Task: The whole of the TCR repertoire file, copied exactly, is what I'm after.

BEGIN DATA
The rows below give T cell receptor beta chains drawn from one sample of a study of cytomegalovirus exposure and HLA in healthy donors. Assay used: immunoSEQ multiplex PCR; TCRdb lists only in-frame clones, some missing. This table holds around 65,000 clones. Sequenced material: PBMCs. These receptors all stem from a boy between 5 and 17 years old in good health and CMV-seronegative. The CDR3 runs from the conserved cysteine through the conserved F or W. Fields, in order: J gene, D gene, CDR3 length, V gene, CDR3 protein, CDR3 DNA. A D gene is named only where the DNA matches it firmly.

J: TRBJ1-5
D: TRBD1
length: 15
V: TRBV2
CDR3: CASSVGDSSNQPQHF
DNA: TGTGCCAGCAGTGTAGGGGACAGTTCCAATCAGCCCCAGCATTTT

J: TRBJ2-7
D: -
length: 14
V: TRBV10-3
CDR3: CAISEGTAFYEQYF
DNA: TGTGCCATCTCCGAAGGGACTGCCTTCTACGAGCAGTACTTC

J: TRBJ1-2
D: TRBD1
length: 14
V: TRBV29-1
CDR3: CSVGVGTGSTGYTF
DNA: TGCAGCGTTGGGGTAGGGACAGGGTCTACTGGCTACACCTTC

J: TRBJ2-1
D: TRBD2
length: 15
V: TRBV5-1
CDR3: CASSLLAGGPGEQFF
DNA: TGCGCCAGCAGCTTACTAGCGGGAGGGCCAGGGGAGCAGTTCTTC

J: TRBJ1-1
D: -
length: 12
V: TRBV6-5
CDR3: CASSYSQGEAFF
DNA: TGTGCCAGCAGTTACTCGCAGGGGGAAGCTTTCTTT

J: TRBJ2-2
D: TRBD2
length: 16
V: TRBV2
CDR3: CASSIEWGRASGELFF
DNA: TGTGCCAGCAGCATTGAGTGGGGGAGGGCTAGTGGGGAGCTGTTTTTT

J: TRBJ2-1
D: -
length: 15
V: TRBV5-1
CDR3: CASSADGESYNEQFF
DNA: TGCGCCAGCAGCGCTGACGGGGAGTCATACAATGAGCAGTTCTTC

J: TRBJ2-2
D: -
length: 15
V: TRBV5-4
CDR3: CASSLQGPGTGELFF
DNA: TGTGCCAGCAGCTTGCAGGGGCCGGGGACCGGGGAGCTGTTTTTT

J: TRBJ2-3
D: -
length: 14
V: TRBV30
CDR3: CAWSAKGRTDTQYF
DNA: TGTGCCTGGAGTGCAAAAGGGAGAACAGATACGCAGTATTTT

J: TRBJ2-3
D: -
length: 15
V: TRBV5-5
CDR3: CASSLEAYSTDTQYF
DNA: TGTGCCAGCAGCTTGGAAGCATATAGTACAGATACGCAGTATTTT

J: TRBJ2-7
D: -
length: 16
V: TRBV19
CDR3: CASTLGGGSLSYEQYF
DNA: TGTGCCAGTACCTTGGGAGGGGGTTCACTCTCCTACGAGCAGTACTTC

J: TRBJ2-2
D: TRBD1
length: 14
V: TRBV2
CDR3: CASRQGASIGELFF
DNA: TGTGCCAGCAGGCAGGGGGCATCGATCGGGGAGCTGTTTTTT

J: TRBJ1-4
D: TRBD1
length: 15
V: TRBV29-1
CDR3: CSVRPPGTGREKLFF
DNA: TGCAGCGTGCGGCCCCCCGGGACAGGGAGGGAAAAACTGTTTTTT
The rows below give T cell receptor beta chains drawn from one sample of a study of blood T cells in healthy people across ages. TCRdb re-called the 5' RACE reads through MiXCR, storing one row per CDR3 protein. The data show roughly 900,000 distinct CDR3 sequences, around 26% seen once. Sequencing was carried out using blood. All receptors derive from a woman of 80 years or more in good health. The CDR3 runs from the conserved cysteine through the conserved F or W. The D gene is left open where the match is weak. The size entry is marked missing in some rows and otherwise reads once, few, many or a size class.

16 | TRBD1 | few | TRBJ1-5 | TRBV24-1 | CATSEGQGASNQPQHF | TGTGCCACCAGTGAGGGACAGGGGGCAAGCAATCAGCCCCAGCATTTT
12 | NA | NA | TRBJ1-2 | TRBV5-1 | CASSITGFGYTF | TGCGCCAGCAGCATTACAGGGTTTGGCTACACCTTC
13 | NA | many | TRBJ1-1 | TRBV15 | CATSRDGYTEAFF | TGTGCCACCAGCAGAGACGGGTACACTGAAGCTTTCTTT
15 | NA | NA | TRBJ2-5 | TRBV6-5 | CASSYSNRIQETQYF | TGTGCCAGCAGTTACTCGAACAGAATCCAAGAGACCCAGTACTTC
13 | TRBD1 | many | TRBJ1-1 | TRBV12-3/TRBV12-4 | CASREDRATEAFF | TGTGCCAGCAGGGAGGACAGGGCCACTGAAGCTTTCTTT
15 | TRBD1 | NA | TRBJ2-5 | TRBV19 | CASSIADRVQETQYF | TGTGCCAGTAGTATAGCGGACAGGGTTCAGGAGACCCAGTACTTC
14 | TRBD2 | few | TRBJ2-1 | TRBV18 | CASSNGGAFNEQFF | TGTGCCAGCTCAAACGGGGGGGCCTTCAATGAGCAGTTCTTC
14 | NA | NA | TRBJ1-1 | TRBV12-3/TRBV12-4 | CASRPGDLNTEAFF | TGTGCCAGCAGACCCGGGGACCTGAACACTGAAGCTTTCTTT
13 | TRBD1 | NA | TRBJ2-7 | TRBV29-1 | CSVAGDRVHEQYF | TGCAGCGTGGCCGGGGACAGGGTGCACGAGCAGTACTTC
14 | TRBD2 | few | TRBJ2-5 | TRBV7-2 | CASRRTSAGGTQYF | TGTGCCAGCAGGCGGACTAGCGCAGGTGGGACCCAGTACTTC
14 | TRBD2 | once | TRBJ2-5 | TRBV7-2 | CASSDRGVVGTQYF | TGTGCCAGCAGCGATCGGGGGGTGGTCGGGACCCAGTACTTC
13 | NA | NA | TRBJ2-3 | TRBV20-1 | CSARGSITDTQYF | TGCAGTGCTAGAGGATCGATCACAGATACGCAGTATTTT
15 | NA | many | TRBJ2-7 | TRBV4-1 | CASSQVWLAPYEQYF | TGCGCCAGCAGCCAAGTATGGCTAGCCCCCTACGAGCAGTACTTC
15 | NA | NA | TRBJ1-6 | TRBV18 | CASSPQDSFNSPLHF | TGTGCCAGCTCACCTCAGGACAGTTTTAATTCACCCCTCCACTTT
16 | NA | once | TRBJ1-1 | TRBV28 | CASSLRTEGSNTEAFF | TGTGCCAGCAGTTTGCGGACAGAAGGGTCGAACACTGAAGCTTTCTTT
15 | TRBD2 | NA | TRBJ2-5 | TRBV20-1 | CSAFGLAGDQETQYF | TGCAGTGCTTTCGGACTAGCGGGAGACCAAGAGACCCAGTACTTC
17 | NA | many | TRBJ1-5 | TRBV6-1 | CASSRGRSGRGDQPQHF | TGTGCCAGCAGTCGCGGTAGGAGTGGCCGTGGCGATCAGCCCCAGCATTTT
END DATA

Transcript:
The rows below give T cell receptor beta chains drawn from one sample of a study of cytomegalovirus exposure and HLA in healthy donors. Assay used: immunoSEQ multiplex PCR; TCRdb lists only in-frame clones, some missing. This table holds around 65,000 clones. Sequenced material: PBMCs. These receptors all stem from a boy between 5 and 17 years old in good health and CMV-seronegative. The CDR3 runs from the conserved cysteine through the conserved F or W. Fields, in order: J gene, D gene, CDR3 length, V gene, CDR3 protein, CDR3 DNA. A D gene is named only where the DNA matches it firmly.

J: TRBJ1-5
D: TRBD1
length: 15
V: TRBV2
CDR3: CASSVGDSSNQPQHF
DNA: TGTGCCAGCAGTGTAGGGGACAGTTCCAATCAGCCCCAGCATTTT

J: TRBJ2-7
D: -
length: 14
V: TRBV10-3
CDR3: CAISEGTAFYEQYF
DNA: TGTGCCATCTCCGAAGGGACTGCCTTCTACGAGCAGTACTTC

J: TRBJ1-2
D: TRBD1
length: 14
V: TRBV29-1
CDR3: CSVGVGTGSTGYTF
DNA: TGCAGCGTTGGGGTAGGGACAGGGTCTACTGGCTACACCTTC

J: TRBJ2-1
D: TRBD2
length: 15
V: TRBV5-1
CDR3: CASSLLAGGPGEQFF
DNA: TGCGCCAGCAGCTTACTAGCGGGAGGGCCAGGGGAGCAGTTCTTC

J: TRBJ1-1
D: -
length: 12
V: TRBV6-5
CDR3: CASSYSQGEAFF
DNA: TGTGCCAGCAGTTACTCGCAGGGGGAAGCTTTCTTT

J: TRBJ2-2
D: TRBD2
length: 16
V: TRBV2
CDR3: CASSIEWGRASGELFF
DNA: TGTGCCAGCAGCATTGAGTGGGGGAGGGCTAGTGGGGAGCTGTTTTTT

J: TRBJ2-1
D: -
length: 15
V: TRBV5-1
CDR3: CASSADGESYNEQFF
DNA: TGCGCCAGCAGCGCTGACGGGGAGTCATACAATGAGCAGTTCTTC

J: TRBJ2-2
D: -
length: 15
V: TRBV5-4
CDR3: CASSLQGPGTGELFF
DNA: TGTGCCAGCAGCTTGCAGGGGCCGGGGACCGGGGAGCTGTTTTTT

J: TRBJ2-3
D: -
length: 14
V: TRBV30
CDR3: CAWSAKGRTDTQYF
DNA: TGTGCCTGGAGTGCAAAAGGGAGAACAGATACGCAGTATTTT

J: TRBJ2-3
D: -
length: 15
V: TRBV5-5
CDR3: CASSLEAYSTDTQYF
DNA: TGTGCCAGCAGCTTGGAAGCATATAGTACAGATACGCAGTATTTT

J: TRBJ2-7
D: -
length: 16
V: TRBV19
CDR3: CASTLGGGSLSYEQYF
DNA: TGTGCCAGTACCTTGGGAGGGGGTTCACTCTCCTACGAGCAGTACTTC

J: TRBJ2-2
D: TRBD1
length: 14
V: TRBV2
CDR3: CASRQGASIGELFF
DNA: TGTGCCAGCAGGCAGGGGGCATCGATCGGGGAGCTGTTTTTT

J: TRBJ1-4
D: TRBD1
length: 15
V: TRBV29-1
CDR3: CSVRPPGTGREKLFF
DNA: TGCAGCGTGCGGCCCCCCGGGACAGGGAGGGAAAAACTGTTTTTT
The rows below give T cell receptor beta chains drawn from one sample of a study of blood T cells in healthy people across ages. TCRdb re-called the 5' RACE reads through MiXCR, storing one row per CDR3 protein. The data show roughly 900,000 distinct CDR3 sequences, around 26% seen once. Sequencing was carried out using blood. All receptors derive from a woman of 80 years or more in good health. The CDR3 runs from the conserved cysteine through the conserved F or W. The D gene is left open where the match is weak. The size entry is marked missing in some rows and otherwise reads once, few, many or a size class.

16 | TRBD1 | few | TRBJ1-5 | TRBV24-1 | CATSEGQGASNQPQHF | TGTGCCACCAGTGAGGGACAGGGGGCAAGCAATCAGCCCCAGCATTTT
12 | NA | NA | TRBJ1-2 | TRBV5-1 | CASSITGFGYTF | TGCGCCAGCAGCATTACAGGGTTTGGCTACACCTTC
13 | NA | many | TRBJ1-1 | TRBV15 | CATSRDGYTEAFF | TGTGCCACCAGCAGAGACGGGTACACTGAAGCTTTCTTT
15 | NA | NA | TRBJ2-5 | TRBV6-5 | CASSYSNRIQETQYF | TGTGCCAGCAGTTACTCGAACAGAATCCAAGAGACCCAGTACTTC
13 | TRBD1 | many | TRBJ1-1 | TRBV12-3/TRBV12-4 | CASREDRATEAFF | TGTGCCAGCAGGGAGGACAGGGCCACTGAAGCTTTCTTT
15 | TRBD1 | NA | TRBJ2-5 | TRBV19 | CASSIADRVQETQYF | TGTGCCAGTAGTATAGCGGACAGGGTTCAGGAGACCCAGTACTTC
14 | TRBD2 | few | TRBJ2-1 | TRBV18 | CASSNGGAFNEQFF | TGTGCCAGCTCAAACGGGGGGGCCTTCAATGAGCAGTTCTTC
14 | NA | NA | TRBJ1-1 | TRBV12-3/TRBV12-4 | CASRPGDLNTEAFF | TGTGCCAGCAGACCCGGGGACCTGAACACTGAAGCTTTCTTT
13 | TRBD1 | NA | TRBJ2-7 | TRBV29-1 | CSVAGDRVHEQYF | TGCAGCGTGGCCGGGGACAGGGTGCACGAGCAGTACTTC
14 | TRBD2 | few | TRBJ2-5 | TRBV7-2 | CASRRTSAGGTQYF | TGTGCCAGCAGGCGGACTAGCGCAGGTGGGACCCAGTACTTC
14 | TRBD2 | once | TRBJ2-5 | TRBV7-2 | CASSDRGVVGTQYF | TGTGCCAGCAGCGATCGGGGGGTGGTCGGGACCCAGTACTTC
13 | NA | NA | TRBJ2-3 | TRBV20-1 | CSARGSITDTQYF | TGCAGTGCTAGAGGATCGATCACAGATACGCAGTATTTT
15 | NA | many | TRBJ2-7 | TRBV4-1 | CASSQVWLAPYEQYF | TGCGCCAGCAGCCAAGTATGGCTAGCCCCCTACGAGCAGTACTTC
15 | NA | NA | TRBJ1-6 | TRBV18 | CASSPQDSFNSPLHF | TGTGCCAGCTCACCTCAGGACAGTTTTAATTCACCCCTCCACTTT
16 | NA | once | TRBJ1-1 | TRBV28 | CASSLRTEGSNTEAFF | TGTGCCAGCAGTTTGCGGACAGAAGGGTCGAACACTGAAGCTTTCTTT
15 | TRBD2 | NA | TRBJ2-5 | TRBV20-1 | CSAFGLAGDQETQYF | TGCAGTGCTTTCGGACTAGCGGGAGACCAAGAGACCCAGTACTTC
17 | NA | many | TRBJ1-5 | TRBV6-1 | CASSRGRSGRGDQPQHF | TGTGCCAGCAGTCGCGGTAGGAGTGGCCGTGGCGATCAGCCCCAGCATTTT